Privacy As Part Of Self-Defense
Self-defense has many layers. The more layers you have, the less likely you are to be harmed.
Think of your self-defense plans as an onion - you have to keep peeling layers until you get to the middle - and it's
not pleasant getting there!
Most people think of self-defense strictly in terms of physically defending themselves.
People get training (thank you!) in pepper spray, stun guns and firearms. This is all critically important, but having
to physically defend yourself is the very LAST option you want to take.
You want to have a level of awareness that
keeps you out of harm's way. Your personal privacy is one of the keys to success.
A few Newsletter Issues ago, we talked about Stalkers. They're unsavory, potentially dangerous people. They can use free tools - primarily found on the Internet
- to dig deeper and deeper into your life.
I'd like you to do something:
I want you to do a 1-hour mini-background check on yourself. You will need nothing more than a pad of paper, a computer
and an Internet connection. For 9 out of 10 people, this is going to scare the hell
out of you.
You're going to pretend you're stalking yourself(!) and only have your name and the
city where you live. Go to the following five sites and key in your full name. Put it in quotes so that the search
engines focus on your exact name. For instance, if your name is William Tell, key in "William Tell".
Also do variations of your name. In our example, William would also search, "Bill Tell", Willy Tell",
"Billy Tell", etc.
Write down any information that matches your name and city. That means phone numbers, addresses, places of employment,
professional and private club memberships, schools attended, web sites owned.
From one or more of these sites,
you'll gleen information that will lead elsewhere. For instance, many business associations put the names of their
members and their private email addresses for contact. Many also memorialize birthdays, anniversaries, spouses names
and place of work, children names and schools they attend (proud parents!), notable family members, age, other club affiliations,
hobbies, charities, etc.
In our example, let's say I find that William is a member of the fictional Royal Order of the Musk Ox. I go to their website (every organization now has one), enter William's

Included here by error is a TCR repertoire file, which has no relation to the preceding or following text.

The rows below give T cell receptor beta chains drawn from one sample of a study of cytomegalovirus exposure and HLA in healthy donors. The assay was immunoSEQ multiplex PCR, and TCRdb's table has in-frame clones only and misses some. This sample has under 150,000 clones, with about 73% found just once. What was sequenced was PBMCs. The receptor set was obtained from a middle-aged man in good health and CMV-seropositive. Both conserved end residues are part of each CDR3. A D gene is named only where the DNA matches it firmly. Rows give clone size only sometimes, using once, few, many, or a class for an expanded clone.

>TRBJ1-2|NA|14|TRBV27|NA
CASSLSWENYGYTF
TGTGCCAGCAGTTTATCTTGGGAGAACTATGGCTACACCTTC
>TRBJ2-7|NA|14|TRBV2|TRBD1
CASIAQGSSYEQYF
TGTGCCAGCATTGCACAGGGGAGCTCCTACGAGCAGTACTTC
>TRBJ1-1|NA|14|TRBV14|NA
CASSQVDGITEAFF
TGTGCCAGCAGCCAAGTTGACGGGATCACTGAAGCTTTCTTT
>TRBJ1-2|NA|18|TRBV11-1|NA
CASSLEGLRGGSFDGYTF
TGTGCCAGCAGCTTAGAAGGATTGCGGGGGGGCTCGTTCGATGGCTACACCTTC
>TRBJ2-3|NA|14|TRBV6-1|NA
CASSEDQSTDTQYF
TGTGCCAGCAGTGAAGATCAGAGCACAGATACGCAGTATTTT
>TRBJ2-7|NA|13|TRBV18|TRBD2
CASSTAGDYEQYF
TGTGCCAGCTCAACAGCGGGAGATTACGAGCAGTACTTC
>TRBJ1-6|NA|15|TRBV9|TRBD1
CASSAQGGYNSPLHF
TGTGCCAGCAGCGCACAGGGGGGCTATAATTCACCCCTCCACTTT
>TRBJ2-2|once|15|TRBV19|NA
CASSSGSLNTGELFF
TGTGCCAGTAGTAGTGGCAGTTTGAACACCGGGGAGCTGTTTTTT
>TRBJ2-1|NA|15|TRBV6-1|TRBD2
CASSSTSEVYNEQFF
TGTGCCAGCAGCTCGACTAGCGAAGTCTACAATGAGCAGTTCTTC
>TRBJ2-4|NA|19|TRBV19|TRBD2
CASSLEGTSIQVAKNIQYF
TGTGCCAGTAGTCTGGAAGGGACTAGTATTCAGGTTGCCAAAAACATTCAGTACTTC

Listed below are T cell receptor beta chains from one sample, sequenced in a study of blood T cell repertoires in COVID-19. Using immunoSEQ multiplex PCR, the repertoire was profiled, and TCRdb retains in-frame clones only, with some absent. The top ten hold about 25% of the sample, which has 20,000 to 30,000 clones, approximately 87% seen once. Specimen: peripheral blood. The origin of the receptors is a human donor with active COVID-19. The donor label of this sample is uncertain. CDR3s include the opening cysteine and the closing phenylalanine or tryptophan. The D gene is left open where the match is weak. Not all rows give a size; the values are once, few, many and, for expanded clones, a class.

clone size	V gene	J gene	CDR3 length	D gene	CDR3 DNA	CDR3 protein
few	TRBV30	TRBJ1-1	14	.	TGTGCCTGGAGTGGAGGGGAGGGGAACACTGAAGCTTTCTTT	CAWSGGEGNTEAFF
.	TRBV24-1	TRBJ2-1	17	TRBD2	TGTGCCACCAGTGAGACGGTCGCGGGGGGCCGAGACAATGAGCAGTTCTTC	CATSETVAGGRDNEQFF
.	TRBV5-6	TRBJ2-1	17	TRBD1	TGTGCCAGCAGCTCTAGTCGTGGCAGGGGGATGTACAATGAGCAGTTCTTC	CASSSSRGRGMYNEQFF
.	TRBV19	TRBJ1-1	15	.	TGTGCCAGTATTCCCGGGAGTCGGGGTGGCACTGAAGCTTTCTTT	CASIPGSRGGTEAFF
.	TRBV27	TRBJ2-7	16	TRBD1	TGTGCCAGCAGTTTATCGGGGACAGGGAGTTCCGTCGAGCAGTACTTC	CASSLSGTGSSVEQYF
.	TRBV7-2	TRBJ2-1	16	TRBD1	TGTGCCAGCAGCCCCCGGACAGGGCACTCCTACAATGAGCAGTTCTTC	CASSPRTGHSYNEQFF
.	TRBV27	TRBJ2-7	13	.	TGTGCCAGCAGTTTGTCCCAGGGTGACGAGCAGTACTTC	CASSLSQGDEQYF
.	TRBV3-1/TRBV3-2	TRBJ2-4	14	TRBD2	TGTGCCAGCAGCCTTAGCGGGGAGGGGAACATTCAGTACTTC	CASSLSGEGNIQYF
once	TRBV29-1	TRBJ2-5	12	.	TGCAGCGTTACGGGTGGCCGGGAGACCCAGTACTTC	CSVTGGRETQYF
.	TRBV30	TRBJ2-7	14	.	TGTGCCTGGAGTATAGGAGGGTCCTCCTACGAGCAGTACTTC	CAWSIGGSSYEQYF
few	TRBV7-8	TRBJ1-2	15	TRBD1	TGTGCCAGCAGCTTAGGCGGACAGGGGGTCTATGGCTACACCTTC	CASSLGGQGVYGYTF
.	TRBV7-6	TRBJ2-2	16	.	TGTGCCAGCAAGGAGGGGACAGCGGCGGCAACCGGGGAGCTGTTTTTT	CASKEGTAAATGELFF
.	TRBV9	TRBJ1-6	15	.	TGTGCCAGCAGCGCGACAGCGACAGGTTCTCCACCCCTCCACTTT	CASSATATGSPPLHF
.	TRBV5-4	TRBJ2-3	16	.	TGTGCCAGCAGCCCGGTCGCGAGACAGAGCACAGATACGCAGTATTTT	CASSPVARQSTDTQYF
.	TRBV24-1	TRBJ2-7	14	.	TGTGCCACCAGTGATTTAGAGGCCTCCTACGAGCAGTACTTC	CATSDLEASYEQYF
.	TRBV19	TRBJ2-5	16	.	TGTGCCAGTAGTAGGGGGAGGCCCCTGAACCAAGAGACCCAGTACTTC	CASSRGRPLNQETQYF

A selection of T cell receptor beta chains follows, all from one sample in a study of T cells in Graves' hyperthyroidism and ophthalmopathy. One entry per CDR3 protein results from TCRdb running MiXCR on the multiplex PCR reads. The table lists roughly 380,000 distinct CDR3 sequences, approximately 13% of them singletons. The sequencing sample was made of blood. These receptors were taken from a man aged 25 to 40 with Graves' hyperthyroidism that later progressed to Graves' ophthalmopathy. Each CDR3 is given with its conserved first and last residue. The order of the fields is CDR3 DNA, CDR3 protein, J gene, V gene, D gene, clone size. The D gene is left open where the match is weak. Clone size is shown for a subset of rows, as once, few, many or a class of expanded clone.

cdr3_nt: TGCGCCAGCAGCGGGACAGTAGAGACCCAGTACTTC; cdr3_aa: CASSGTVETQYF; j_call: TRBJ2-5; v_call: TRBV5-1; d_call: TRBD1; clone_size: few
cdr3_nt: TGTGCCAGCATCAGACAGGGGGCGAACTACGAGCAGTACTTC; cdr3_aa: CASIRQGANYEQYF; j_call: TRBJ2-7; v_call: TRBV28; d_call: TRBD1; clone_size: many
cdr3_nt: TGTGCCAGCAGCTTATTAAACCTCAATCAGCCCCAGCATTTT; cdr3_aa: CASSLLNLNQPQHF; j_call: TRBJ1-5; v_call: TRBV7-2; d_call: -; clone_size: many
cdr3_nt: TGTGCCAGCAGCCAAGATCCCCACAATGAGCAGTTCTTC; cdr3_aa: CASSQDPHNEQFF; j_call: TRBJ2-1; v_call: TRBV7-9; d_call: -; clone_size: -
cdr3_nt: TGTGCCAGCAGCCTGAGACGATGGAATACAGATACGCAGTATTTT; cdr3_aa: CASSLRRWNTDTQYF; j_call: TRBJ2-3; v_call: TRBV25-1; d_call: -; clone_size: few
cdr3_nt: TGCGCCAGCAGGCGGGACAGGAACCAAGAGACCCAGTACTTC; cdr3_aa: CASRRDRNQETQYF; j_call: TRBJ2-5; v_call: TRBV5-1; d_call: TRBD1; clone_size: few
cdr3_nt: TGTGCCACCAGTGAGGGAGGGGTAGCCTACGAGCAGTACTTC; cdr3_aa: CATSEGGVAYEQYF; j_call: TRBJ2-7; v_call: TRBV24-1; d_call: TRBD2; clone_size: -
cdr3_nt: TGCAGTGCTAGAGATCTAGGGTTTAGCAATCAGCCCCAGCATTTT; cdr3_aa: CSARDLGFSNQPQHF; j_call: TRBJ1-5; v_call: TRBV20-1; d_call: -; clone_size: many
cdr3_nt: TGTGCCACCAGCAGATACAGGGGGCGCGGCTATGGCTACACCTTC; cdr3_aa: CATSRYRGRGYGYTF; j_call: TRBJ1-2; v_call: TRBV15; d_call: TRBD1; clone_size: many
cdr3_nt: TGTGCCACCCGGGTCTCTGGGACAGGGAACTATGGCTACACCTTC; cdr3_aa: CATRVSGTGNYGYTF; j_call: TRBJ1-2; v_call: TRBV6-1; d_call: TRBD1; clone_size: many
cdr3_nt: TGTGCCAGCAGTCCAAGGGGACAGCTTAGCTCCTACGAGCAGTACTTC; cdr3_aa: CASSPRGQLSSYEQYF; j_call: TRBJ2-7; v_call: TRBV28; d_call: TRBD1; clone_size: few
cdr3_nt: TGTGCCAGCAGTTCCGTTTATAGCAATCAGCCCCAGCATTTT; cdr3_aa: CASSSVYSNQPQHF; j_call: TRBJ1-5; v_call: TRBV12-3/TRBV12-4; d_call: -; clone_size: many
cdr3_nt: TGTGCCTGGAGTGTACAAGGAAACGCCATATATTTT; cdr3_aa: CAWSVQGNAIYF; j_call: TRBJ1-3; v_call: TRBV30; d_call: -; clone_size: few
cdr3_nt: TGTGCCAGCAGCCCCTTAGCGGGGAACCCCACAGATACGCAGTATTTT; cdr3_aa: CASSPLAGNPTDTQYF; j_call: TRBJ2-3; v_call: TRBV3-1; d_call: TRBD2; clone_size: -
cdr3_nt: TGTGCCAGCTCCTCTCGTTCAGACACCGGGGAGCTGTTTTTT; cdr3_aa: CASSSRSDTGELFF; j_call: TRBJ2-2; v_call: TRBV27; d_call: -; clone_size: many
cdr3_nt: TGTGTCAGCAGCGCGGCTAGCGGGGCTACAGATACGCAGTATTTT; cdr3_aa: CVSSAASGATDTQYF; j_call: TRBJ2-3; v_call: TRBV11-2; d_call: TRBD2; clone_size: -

name in the Search Box, and find a newsletter article about how William's child was awarded a scholarship from the Knights
of Columbus. I now know he has at least one child, where they go to school, and his probable religion. I can follow-up
on that later.
The "Events" page published his wedding anniversary, so I now know he's married,
and probably now have his wife's name. I can check her out, too.
"Contacts" gives his email
address as 'firstname.lastname@example.org'. I now know that he has his own personal website that is probably teeming with
more personal information. Most frighteningly, if I go to 'netsol.com' and do a 'who is' search on his
website name, I will most likely also have his full home address and phone number.
If you notice, I haven't even touched on any of the social networking sites like FaceBook, MySpace and the like,
or online resume databases.
You should be. You need to remember that once something
hits the Internet, it's there forever. YOU are responsible for managing your
personal information and your privacy. YOU need to ensure that the information you provide doesn't allow someone
to more easily peel your self-defense onion.
Safety Tips: Set up a
personal email account with one of the free, major providers - Gmail, Yahoo, etc. Only give the most minimal information,
and use that email address whenever you need to give an address that may end up all over the Internet.
you provide someone with personal information, think to yourself, "Will this give information
on my life that I don't want a stranger knowing about?"
Caught Off Guard
Bison Risk Management Associates is a Northern California-based company providing Personal Safety and Emergency Preparedness training, workshops and consulting
for individuals, businesses and organizations.